A writ of mesne process is a form of judicial order issued by a court directing a party to take or refrain from specific actions. It typically functions within the framework of civil litigation, where it serves to ensure that legal proceedings are conducted in an orderly manner. The writ could compel a defendant to appear in court, ensure the enforcement of a court order, or facilitate the collection of a debt.

Types of Mesne Process

There are several types of mesne process writs, each serving a unique function within the legal system. The primary types include:

  1. Writ of Attachment: This writ orders the seizure of a defendant’s property to secure a claim or debt. It ensures that the defendant’s assets are available to satisfy a judgment if the plaintiff prevails.
  2. Writ of Capias: This writ directs law enforcement to arrest a defendant who has failed to appear in court. It is used to compel the defendant’s presence at a legal proceeding.
  3. Writ of Summons: This writ notifies a defendant of the legal action being taken against them and orders them to appear in court. It initiates the legal process and sets the stage for subsequent proceedings.
  4. Writ of Replevin: This writ is used to recover property wrongfully taken or retained. It directs law enforcement to seize the property in question and return it to the rightful owner pending the outcome of the legal dispute.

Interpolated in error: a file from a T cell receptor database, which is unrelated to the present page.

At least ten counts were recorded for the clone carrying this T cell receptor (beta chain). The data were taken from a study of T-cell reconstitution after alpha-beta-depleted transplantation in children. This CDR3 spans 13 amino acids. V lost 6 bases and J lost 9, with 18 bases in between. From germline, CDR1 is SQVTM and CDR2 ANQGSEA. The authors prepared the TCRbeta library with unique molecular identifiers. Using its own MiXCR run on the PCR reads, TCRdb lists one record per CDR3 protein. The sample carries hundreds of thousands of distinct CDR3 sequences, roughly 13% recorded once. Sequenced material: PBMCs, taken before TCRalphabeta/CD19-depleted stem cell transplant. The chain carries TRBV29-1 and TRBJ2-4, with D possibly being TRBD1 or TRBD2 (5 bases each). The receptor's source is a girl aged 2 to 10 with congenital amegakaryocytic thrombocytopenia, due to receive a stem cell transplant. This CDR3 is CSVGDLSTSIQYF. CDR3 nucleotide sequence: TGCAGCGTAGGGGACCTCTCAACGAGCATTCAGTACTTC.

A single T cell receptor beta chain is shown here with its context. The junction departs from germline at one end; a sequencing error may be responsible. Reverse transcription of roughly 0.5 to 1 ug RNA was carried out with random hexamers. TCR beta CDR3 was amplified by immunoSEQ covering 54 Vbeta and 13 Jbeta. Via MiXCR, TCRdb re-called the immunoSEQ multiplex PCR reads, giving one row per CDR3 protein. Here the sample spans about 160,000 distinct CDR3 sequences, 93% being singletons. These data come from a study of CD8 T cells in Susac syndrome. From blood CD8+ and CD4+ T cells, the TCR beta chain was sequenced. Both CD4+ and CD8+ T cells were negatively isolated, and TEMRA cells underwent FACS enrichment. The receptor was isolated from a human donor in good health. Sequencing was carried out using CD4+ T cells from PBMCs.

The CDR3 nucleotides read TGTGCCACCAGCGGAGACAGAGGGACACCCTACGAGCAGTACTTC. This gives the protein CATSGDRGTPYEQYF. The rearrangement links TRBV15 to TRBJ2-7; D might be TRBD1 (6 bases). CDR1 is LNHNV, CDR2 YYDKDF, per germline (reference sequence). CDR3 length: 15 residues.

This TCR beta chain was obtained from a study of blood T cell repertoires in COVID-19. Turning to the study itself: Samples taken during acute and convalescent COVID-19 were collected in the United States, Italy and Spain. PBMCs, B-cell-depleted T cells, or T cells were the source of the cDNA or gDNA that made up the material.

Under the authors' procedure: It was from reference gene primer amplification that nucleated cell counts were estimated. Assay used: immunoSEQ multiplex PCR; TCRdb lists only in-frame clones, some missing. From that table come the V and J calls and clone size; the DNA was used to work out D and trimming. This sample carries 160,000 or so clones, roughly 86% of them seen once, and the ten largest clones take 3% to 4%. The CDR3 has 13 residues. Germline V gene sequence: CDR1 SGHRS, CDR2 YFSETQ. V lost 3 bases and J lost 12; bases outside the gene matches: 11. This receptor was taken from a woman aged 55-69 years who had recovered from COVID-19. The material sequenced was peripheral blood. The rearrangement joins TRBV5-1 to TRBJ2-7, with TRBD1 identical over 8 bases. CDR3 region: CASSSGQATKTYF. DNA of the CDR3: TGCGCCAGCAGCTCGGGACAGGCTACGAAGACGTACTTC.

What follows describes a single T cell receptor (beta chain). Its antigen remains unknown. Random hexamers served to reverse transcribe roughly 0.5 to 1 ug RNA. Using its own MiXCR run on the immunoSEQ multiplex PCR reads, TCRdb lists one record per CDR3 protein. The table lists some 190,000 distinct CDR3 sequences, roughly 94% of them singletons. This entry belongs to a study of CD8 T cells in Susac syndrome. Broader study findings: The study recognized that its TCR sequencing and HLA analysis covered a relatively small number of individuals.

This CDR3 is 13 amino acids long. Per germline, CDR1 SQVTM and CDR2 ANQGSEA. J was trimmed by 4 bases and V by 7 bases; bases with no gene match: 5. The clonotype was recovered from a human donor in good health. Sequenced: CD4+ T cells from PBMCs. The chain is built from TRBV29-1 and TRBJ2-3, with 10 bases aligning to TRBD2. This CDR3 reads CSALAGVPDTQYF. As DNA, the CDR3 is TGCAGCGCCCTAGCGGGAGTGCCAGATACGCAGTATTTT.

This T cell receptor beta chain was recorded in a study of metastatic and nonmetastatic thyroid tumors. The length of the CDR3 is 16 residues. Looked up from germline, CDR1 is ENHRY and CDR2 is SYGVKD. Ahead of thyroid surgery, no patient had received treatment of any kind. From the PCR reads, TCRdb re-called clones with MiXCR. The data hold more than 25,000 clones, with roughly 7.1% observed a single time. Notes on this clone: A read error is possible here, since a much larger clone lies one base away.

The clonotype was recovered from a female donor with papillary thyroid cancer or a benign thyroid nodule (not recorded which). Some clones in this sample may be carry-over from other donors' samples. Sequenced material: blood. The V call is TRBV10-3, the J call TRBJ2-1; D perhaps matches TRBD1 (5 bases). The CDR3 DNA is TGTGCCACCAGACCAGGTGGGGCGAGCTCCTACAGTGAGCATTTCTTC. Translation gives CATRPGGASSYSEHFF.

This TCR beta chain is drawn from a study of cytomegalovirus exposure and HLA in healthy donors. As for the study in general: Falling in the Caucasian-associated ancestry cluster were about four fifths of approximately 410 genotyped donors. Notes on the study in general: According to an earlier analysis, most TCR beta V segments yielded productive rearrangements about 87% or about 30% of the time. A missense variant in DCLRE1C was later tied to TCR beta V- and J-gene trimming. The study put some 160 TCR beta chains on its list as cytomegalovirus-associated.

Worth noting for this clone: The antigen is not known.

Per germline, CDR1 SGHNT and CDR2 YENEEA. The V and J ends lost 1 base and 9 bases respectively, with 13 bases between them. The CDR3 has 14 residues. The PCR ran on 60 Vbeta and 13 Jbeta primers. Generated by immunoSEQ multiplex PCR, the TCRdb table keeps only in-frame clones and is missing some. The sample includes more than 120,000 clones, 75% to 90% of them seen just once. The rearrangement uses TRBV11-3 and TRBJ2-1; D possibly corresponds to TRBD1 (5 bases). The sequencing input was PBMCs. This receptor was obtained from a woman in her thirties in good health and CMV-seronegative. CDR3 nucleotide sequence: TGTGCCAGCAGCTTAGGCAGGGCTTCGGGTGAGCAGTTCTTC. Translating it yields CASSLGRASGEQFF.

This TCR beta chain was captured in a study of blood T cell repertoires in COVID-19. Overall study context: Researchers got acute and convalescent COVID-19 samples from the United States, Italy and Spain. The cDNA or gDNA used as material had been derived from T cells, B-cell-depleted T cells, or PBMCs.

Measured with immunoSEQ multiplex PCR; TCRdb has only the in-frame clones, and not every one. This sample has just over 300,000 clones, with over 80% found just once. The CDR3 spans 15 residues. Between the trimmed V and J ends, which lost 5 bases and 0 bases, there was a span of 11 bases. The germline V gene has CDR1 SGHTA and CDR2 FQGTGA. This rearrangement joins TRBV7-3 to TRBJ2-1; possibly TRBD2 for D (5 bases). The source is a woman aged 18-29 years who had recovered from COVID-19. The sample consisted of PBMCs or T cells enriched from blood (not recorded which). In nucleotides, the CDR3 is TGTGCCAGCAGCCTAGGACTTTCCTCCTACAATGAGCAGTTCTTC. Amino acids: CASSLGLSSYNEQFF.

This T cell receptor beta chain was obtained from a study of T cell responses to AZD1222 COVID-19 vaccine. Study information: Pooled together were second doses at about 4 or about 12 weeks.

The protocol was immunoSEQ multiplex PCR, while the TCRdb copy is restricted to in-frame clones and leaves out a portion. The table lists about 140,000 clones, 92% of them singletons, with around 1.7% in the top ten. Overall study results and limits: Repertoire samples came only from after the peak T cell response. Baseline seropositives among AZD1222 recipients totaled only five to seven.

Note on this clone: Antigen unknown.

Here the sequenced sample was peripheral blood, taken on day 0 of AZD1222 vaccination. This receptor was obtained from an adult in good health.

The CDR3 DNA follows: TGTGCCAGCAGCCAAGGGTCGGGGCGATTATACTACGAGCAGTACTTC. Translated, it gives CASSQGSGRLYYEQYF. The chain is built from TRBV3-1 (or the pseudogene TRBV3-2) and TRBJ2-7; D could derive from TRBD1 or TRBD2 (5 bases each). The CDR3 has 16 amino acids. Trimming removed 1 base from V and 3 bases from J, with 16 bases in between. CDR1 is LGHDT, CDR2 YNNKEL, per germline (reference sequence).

Procedural Aspects

The issuance of a writ of mesne process typically follows specific procedural steps:

  1. Filing a Complaint: The plaintiff initiates the legal action by filing a complaint with the court. This document outlines the basis of the claim and the relief sought.
  2. Issuance of the Writ: Upon review of the complaint, the court may issue a writ of mesne process. The type of writ issued depends on the nature of the claim and the relief sought by the plaintiff.
  3. Service of the Writ: The writ is then served on the defendant, notifying them of the legal action and compelling them to comply with the court’s order.
  4. Compliance and Enforcement: The defendant is required to comply with the terms of the writ. Failure to do so may result in further legal action, including penalties or additional writs to enforce compliance.